JUSTIN TOWNES EARLE – ” Dies At Just 38 Years Of Age “

Posted: August 24, 2020 in ALBUMS, MUSIC
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Justin Townes Earle, an acclaimed US songwriter and son of Steve Earle, has died, in news confirmed on the artist’s Facebook page on Sunday night.

“It is with tremendous sadness that we inform you of the passing of our son, husband, father and friend Justin,” the post read. “So many of you have relied on his music and lyrics over the years and we hope that his music will continue to guide you on your journeys. You will be missed dearly.”

Named for his father’s friend and idol Townes Van Zandt, Earle, 38, battled addiction throughout his life. He released eight albums across the course of his career, which saw him honoured twice at the Americana Music awards including for his best-known song, “Harlem River Blues”.

Many have paid tribute to the artist on Twitter, with the musician Samantha Crain reflecting on their friendship: “Such a tremendous songwriter. He took me on two tours and always treated me so kindly. He understood struggle, he understood joy I saw him at the peaks and valleys of both through the 13 years I knew him.” His friend and collaborator Jason Isbell said: “Had a lot of good times and made a lot of good music with JTE. So sad for his family tonight.”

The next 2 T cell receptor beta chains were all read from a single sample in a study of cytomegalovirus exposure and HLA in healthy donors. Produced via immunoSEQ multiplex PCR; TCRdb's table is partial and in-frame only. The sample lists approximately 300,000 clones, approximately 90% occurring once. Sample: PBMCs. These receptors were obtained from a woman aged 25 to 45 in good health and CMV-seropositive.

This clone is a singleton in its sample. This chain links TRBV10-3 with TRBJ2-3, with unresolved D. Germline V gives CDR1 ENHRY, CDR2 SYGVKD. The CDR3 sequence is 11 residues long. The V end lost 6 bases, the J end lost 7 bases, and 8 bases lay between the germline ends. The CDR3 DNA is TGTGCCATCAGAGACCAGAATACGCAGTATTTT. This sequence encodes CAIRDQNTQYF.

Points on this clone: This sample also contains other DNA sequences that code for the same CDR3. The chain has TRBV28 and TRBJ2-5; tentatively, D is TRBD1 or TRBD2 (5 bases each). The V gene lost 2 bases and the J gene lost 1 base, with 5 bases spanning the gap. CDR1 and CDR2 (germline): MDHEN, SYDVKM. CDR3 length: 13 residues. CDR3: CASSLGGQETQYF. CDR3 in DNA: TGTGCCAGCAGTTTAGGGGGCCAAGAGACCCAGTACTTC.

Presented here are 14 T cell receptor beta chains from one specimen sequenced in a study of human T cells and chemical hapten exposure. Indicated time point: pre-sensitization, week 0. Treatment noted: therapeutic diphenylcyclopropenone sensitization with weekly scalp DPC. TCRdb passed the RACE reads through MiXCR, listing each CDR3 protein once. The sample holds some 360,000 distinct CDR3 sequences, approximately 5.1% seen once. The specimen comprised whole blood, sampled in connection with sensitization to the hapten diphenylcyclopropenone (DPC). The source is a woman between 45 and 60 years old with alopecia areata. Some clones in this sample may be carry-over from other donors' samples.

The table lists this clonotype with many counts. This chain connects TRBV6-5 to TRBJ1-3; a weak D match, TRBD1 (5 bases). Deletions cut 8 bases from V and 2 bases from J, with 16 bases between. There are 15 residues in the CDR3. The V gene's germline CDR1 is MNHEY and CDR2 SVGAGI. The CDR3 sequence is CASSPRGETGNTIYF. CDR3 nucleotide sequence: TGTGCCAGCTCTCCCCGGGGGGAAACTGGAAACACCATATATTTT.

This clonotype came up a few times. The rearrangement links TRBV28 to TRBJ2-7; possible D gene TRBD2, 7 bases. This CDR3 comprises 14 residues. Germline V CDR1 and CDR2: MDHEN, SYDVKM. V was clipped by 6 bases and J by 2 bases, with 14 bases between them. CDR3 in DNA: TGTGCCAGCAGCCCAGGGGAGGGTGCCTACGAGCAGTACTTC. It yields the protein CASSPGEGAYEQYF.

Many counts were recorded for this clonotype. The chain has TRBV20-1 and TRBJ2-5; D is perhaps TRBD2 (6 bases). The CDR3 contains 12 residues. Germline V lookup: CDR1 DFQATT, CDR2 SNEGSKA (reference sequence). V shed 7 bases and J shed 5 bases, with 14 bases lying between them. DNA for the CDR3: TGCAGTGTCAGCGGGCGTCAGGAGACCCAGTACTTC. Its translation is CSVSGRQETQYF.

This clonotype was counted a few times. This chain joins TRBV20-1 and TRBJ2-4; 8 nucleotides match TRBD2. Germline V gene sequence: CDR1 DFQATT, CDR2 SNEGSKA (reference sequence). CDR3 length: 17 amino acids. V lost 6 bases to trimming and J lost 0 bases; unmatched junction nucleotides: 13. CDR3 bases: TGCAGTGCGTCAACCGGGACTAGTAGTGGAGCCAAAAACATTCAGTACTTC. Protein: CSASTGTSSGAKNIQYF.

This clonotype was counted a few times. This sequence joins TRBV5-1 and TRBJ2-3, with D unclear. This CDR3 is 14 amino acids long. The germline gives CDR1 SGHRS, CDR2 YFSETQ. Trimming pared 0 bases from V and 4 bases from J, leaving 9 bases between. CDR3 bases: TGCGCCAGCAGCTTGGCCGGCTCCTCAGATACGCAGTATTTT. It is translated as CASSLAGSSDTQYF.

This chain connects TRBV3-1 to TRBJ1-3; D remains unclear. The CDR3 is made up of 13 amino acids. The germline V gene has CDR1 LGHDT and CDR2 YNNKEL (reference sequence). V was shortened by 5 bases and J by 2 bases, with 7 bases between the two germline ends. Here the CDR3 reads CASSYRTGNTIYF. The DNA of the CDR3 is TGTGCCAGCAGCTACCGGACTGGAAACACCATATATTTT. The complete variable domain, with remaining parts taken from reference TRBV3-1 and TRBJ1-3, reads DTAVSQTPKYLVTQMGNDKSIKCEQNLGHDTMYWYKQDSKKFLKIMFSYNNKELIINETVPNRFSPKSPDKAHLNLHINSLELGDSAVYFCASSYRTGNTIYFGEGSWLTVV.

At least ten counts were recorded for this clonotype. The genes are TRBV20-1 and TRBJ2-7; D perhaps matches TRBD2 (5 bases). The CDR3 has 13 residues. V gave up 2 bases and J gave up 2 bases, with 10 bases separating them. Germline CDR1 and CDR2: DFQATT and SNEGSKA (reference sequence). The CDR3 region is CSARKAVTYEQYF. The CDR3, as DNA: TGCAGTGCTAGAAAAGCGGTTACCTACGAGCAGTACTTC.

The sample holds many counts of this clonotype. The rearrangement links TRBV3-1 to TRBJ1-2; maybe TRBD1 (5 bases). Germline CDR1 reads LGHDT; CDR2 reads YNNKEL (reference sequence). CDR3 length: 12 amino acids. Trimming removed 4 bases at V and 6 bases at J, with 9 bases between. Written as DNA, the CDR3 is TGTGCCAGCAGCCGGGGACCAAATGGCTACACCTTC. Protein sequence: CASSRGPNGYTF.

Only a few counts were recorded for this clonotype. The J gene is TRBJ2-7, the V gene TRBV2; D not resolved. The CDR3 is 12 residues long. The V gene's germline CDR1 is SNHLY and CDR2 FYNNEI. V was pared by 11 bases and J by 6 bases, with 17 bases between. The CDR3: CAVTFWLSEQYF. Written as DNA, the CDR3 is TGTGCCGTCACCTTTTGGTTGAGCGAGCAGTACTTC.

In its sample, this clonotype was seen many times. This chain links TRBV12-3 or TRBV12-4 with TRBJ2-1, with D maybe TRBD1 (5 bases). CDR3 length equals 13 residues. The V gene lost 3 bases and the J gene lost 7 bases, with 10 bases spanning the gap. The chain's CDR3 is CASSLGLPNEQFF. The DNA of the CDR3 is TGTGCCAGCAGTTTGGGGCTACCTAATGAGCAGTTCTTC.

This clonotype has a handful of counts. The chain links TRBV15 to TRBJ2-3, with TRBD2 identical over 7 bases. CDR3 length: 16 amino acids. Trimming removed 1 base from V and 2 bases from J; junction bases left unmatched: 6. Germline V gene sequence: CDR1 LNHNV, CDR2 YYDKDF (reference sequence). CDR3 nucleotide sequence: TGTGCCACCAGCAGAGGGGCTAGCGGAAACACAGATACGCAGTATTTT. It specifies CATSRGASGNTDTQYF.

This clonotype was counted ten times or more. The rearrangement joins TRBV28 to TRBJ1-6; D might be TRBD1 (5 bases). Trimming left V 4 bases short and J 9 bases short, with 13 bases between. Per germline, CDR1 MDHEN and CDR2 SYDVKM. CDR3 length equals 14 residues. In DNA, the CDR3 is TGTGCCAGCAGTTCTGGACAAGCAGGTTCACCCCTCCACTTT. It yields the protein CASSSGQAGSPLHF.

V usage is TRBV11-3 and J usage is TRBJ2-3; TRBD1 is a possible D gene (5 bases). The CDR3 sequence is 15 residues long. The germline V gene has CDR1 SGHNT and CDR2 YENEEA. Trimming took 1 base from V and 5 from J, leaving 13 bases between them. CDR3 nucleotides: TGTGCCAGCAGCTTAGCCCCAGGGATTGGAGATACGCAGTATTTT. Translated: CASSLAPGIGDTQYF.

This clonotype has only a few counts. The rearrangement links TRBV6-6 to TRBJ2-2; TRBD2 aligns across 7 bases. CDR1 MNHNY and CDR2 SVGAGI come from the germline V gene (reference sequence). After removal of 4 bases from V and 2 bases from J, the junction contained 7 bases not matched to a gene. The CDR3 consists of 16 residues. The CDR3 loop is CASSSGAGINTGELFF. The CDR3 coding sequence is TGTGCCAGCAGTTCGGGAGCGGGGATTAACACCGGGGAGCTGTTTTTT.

“When you start with my middle and last names,”said  Earle, “how much worse can the expectations be? My father is one of the greatest songwriters who’s ever lived, and I couldn’t write a song like [revered singer-songwriter] Townes Van Zandt if my life depended on it. But you know going through the door you’re gonna be judged based on that, so you better be ready.”

By the time he was 14, Earle was doing residencies in the competitive Nashville songwriter’s scene. It was the mid-1990s, and artists in the so-called alternative country movement, spearheaded by acts such as Uncle Tupelo, BR-549 and Neko Case, were mixing post-punk energy with honky-tonk twang. Earle’s first three records were released by Bloodshot Records, one of the drivers of the scene and inheritors to Steve Earle’s 1980s blue-collar barroom country. Earle was an on-and-off member of the raucous country-rock band the Sadies. As Earle gained confidence, he committed to being a solo artist.

The writer and cultural critic Hanif Abdurraqib praised Earle as “an incredible writer of narrative – stories that flourished beyond the music they were laid over”. the NPR music critic Ann Powers described his last album, “The Saint of Lost Causes”, as “a powerful road map of America … we’ve lost someone with real vision.”

Earle is survived by his mother Carol-Ann Hunter, his wife, Jenn Marie, and their daughter, Etta St. James Earle.

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